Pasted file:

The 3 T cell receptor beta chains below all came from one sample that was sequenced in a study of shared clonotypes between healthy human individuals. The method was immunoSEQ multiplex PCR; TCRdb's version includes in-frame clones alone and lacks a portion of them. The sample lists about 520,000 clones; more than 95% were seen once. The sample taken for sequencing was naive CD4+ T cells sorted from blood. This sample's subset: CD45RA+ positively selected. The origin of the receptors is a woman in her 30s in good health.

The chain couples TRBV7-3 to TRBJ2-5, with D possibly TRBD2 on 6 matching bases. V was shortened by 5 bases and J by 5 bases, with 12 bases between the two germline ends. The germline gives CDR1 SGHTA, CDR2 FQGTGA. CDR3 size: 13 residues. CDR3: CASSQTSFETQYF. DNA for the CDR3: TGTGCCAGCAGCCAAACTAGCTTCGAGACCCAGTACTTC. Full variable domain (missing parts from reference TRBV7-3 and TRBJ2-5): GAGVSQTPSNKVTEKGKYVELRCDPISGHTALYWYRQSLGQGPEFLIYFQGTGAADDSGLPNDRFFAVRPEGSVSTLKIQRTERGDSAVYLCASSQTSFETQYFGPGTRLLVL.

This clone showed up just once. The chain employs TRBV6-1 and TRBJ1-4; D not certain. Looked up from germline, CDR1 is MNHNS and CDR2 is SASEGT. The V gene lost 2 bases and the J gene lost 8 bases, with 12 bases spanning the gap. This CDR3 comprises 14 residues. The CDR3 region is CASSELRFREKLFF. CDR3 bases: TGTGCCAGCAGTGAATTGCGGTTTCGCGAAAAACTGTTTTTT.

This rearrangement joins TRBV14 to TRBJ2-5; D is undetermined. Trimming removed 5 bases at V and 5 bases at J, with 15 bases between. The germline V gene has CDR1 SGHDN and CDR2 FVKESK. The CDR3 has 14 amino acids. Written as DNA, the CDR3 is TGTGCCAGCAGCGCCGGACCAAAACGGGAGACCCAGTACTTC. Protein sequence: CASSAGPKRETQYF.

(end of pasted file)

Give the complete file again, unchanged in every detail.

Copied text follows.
The 3 T cell receptor beta chains below all came from one sample that was sequenced in a study of shared clonotypes between healthy human individuals. The method was immunoSEQ multiplex PCR; TCRdb's version includes in-frame clones alone and lacks a portion of them. The sample lists about 520,000 clones; more than 95% were seen once. The sample taken for sequencing was naive CD4+ T cells sorted from blood. This sample's subset: CD45RA+ positively selected. The origin of the receptors is a woman in her 30s in good health.

The chain couples TRBV7-3 to TRBJ2-5, with D possibly TRBD2 on 6 matching bases. V was shortened by 5 bases and J by 5 bases, with 12 bases between the two germline ends. The germline gives CDR1 SGHTA, CDR2 FQGTGA. CDR3 size: 13 residues. CDR3: CASSQTSFETQYF. DNA for the CDR3: TGTGCCAGCAGCCAAACTAGCTTCGAGACCCAGTACTTC. Full variable domain (missing parts from reference TRBV7-3 and TRBJ2-5): GAGVSQTPSNKVTEKGKYVELRCDPISGHTALYWYRQSLGQGPEFLIYFQGTGAADDSGLPNDRFFAVRPEGSVSTLKIQRTERGDSAVYLCASSQTSFETQYFGPGTRLLVL.

This clone showed up just once. The chain employs TRBV6-1 and TRBJ1-4; D not certain. Looked up from germline, CDR1 is MNHNS and CDR2 is SASEGT. The V gene lost 2 bases and the J gene lost 8 bases, with 12 bases spanning the gap. This CDR3 comprises 14 residues. The CDR3 region is CASSELRFREKLFF. CDR3 bases: TGTGCCAGCAGTGAATTGCGGTTTCGCGAAAAACTGTTTTTT.

This rearrangement joins TRBV14 to TRBJ2-5; D is undetermined. Trimming removed 5 bases at V and 5 bases at J, with 15 bases between. The germline V gene has CDR1 SGHDN and CDR2 FVKESK. The CDR3 has 14 amino acids. Written as DNA, the CDR3 is TGTGCCAGCAGCGCCGGACCAAAACGGGAGACCCAGTACTTC. Protein sequence: CASSAGPKRETQYF.